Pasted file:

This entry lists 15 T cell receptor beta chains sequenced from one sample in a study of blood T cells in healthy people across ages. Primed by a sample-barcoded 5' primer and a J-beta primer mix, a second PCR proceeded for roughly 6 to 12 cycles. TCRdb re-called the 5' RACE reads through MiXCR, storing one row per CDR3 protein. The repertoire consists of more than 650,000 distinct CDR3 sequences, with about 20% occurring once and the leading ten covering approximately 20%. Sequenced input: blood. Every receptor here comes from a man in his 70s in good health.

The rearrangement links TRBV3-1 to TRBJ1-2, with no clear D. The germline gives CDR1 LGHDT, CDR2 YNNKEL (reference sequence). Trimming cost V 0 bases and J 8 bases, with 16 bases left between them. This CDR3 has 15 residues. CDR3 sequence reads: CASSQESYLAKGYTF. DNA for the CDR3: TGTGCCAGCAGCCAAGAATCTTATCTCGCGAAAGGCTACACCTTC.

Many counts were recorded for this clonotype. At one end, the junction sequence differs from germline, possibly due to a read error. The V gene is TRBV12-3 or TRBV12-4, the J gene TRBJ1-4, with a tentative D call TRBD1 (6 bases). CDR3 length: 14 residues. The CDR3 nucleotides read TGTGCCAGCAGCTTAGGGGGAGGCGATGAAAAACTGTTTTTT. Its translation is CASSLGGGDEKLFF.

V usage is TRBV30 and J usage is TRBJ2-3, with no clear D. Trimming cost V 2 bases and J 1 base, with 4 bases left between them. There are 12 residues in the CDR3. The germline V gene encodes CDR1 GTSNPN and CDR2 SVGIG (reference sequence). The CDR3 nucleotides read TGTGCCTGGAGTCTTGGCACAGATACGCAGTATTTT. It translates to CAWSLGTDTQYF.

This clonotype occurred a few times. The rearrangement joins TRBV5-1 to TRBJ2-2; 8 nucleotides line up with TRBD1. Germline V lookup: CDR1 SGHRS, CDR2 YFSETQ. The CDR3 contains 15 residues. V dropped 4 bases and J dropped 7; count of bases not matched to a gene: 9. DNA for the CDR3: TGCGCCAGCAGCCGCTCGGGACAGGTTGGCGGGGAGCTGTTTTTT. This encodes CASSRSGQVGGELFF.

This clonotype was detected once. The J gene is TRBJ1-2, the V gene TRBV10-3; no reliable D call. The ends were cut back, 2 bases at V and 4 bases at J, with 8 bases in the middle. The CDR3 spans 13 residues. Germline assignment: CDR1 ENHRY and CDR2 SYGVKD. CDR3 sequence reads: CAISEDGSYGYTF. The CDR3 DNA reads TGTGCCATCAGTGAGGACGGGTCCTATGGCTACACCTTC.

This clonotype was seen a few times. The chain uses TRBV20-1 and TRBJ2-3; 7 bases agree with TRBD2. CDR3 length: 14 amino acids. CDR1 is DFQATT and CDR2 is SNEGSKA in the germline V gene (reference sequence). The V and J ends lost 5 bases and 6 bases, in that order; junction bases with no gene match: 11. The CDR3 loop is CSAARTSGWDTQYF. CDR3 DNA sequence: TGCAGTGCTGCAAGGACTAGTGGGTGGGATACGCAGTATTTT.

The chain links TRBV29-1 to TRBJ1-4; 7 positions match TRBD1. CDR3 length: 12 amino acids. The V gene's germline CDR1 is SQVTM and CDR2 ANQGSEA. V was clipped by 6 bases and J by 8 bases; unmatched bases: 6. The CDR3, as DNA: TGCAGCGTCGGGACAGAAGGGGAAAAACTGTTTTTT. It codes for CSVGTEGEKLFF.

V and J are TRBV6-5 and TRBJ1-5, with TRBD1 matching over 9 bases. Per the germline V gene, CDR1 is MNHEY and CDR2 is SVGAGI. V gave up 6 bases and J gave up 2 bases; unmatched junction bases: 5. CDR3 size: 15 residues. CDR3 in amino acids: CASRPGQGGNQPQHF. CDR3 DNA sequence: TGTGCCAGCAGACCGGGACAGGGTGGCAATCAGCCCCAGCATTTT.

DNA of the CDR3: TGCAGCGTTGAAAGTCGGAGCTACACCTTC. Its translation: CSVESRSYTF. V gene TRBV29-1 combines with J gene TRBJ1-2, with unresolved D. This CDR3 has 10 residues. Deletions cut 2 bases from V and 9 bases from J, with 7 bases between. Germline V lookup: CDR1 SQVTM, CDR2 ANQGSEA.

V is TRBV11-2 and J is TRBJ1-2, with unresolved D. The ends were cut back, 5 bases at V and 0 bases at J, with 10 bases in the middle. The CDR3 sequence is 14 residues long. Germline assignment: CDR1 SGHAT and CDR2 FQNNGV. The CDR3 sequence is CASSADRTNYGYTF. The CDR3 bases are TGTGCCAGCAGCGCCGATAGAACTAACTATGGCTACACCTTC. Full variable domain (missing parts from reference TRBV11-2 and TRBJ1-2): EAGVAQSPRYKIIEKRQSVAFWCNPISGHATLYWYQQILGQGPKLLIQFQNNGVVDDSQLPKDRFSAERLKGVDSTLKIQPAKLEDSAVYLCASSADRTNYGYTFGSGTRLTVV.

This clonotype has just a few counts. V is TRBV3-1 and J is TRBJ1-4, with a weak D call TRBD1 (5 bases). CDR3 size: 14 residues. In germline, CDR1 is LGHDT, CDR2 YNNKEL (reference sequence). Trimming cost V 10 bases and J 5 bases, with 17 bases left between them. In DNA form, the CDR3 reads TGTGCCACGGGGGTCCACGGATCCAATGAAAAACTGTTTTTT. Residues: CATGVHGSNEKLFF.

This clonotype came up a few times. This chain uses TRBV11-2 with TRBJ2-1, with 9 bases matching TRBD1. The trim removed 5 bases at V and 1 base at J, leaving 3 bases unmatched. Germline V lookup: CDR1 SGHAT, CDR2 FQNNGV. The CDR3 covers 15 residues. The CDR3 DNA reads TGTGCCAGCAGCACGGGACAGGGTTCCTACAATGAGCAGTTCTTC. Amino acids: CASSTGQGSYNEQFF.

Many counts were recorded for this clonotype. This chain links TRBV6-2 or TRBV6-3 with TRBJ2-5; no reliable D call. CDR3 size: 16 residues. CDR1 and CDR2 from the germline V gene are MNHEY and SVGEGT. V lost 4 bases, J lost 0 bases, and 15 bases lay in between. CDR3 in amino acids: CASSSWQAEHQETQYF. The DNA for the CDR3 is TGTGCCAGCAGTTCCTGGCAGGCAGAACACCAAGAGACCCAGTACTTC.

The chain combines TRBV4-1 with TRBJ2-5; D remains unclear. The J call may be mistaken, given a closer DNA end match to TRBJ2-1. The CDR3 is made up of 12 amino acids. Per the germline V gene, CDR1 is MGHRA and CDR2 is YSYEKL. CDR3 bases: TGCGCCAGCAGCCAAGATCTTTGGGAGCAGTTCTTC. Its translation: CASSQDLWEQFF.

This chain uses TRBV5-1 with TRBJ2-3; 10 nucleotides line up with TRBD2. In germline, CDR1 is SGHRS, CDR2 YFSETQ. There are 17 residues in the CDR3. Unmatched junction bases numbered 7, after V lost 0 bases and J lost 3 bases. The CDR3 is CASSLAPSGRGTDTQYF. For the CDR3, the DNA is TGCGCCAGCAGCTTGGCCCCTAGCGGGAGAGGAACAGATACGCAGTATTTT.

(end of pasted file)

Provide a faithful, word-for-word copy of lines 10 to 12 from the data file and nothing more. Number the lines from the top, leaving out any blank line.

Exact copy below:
DNA of the CDR3: TGCAGCGTTGAAAGTCGGAGCTACACCTTC. Its translation: CSVESRSYTF. V gene TRBV29-1 combines with J gene TRBJ1-2, with unresolved D. This CDR3 has 10 residues. Deletions cut 2 bases from V and 9 bases from J, with 7 bases between. Germline V lookup: CDR1 SQVTM, CDR2 ANQGSEA.

V is TRBV11-2 and J is TRBJ1-2, with unresolved D. The ends were cut back, 5 bases at V and 0 bases at J, with 10 bases in the middle. The CDR3 sequence is 14 residues long. Germline assignment: CDR1 SGHAT and CDR2 FQNNGV. The CDR3 sequence is CASSADRTNYGYTF. The CDR3 bases are TGTGCCAGCAGCGCCGATAGAACTAACTATGGCTACACCTTC. Full variable domain (missing parts from reference TRBV11-2 and TRBJ1-2): EAGVAQSPRYKIIEKRQSVAFWCNPISGHATLYWYQQILGQGPKLLIQFQNNGVVDDSQLPKDRFSAERLKGVDSTLKIQPAKLEDSAVYLCASSADRTNYGYTFGSGTRLTVV.

This clonotype has just a few counts. V is TRBV3-1 and J is TRBJ1-4, with a weak D call TRBD1 (5 bases). CDR3 size: 14 residues. In germline, CDR1 is LGHDT, CDR2 YNNKEL (reference sequence). Trimming cost V 10 bases and J 5 bases, with 17 bases left between them. In DNA form, the CDR3 reads TGTGCCACGGGGGTCCACGGATCCAATGAAAAACTGTTTTTT. Residues: CATGVHGSNEKLFF.